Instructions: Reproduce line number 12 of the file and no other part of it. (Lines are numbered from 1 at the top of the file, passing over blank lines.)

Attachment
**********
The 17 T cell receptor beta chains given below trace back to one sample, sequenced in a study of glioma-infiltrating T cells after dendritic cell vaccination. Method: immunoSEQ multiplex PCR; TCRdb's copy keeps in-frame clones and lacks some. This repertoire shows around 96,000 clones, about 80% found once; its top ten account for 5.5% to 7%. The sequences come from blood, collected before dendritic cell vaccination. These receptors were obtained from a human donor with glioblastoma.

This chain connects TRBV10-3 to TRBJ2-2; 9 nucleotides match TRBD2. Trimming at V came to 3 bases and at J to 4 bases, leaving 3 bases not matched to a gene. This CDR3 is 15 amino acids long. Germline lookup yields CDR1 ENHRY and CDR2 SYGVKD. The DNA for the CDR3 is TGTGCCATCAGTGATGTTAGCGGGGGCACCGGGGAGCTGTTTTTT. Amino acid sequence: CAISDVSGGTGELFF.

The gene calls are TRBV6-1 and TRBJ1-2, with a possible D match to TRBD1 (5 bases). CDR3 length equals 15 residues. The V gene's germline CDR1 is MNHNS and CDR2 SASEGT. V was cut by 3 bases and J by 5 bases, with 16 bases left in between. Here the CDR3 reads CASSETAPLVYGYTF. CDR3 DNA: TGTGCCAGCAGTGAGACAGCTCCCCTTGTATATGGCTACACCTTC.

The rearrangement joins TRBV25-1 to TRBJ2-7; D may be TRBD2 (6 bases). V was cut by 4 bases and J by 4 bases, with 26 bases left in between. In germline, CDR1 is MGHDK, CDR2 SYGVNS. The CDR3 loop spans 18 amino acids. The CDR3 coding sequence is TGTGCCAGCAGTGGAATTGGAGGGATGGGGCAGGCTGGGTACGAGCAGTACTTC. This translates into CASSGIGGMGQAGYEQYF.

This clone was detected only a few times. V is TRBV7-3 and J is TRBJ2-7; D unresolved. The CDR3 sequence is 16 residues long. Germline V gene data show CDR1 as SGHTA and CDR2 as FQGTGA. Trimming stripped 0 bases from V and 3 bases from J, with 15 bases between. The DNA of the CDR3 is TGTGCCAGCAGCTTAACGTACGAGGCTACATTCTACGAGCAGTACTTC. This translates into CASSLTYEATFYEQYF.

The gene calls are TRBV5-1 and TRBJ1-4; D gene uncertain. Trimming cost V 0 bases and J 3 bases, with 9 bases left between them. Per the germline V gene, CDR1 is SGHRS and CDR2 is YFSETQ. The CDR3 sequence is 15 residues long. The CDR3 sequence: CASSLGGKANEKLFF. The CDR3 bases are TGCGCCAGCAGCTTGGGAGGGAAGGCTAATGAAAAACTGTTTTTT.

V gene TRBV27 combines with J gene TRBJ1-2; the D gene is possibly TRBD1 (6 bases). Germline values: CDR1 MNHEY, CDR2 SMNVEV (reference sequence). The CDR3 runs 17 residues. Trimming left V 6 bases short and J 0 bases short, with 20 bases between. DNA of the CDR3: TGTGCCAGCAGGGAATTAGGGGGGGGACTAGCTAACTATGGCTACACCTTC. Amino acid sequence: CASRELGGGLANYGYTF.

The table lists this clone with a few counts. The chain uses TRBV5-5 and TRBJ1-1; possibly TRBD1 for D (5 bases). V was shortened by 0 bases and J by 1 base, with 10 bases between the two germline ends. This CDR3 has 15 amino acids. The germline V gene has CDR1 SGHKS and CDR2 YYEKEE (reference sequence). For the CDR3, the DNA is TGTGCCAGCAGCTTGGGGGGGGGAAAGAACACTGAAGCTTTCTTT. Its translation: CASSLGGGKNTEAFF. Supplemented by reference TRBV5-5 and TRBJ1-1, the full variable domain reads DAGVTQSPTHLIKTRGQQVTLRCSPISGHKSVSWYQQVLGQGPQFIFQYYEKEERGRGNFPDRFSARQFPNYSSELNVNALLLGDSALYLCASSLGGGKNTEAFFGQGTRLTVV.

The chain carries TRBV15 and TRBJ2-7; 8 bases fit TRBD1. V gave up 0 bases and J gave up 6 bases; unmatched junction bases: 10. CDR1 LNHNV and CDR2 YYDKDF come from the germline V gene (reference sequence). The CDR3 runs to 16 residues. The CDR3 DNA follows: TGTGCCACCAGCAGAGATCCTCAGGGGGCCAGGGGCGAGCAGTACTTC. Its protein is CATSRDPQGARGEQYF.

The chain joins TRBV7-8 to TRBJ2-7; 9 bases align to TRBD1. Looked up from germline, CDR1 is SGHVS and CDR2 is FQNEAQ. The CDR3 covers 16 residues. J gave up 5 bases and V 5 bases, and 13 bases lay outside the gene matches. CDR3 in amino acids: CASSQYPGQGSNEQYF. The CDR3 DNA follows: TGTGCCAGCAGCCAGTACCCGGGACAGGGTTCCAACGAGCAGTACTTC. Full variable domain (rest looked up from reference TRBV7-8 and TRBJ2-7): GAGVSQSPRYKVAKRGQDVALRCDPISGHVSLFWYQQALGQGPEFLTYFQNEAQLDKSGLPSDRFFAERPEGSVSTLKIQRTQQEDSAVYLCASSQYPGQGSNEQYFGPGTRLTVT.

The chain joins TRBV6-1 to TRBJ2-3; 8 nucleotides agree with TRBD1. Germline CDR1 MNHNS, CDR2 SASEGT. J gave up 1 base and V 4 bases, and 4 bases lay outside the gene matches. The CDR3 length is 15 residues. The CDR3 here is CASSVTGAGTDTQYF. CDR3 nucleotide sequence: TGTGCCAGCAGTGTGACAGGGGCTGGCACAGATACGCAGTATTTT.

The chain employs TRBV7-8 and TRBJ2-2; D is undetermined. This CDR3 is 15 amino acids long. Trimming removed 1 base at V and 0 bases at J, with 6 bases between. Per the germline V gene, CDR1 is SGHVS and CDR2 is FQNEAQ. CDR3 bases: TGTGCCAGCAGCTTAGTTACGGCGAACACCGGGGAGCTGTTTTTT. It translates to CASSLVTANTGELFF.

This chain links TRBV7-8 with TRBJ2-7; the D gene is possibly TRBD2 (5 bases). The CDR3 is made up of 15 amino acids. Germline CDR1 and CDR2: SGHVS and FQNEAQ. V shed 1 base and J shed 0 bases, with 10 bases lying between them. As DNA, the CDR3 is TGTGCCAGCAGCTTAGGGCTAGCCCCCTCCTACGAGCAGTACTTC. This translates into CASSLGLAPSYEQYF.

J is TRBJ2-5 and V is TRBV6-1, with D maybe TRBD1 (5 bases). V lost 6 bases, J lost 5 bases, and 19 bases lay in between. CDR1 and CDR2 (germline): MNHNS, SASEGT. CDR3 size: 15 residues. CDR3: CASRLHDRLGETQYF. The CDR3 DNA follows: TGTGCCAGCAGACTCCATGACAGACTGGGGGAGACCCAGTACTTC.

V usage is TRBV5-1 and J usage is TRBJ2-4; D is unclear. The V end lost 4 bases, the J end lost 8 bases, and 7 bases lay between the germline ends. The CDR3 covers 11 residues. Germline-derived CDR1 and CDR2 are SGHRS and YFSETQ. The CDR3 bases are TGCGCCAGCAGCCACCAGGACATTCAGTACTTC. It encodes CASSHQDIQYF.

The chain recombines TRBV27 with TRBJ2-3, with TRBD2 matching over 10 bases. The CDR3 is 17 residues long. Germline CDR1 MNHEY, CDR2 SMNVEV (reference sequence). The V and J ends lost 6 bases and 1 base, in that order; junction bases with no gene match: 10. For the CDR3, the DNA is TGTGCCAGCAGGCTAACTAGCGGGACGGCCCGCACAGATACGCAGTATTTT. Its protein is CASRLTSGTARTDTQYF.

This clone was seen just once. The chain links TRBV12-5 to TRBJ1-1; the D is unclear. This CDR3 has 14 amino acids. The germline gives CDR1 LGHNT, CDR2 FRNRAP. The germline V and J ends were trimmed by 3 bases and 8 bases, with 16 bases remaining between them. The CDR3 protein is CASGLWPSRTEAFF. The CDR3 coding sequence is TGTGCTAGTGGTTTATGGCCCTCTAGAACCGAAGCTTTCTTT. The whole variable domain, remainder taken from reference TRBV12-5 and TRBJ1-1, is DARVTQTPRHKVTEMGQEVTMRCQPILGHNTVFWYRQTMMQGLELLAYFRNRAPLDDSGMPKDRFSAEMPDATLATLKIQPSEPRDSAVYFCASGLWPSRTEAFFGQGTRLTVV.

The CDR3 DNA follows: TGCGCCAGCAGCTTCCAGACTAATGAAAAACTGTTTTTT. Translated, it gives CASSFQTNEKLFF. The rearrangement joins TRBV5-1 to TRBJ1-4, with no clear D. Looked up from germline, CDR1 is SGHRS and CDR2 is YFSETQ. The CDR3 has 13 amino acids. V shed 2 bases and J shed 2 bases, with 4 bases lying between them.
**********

The chain employs TRBV7-8 and TRBJ2-2; D is undetermined. This CDR3 is 15 amino acids long. Trimming removed 1 base at V and 0 bases at J, with 6 bases between. Per the germline V gene, CDR1 is SGHVS and CDR2 is FQNEAQ. CDR3 bases: TGTGCCAGCAGCTTAGTTACGGCGAACACCGGGGAGCTGTTTTTT. It translates to CASSLVTANTGELFF.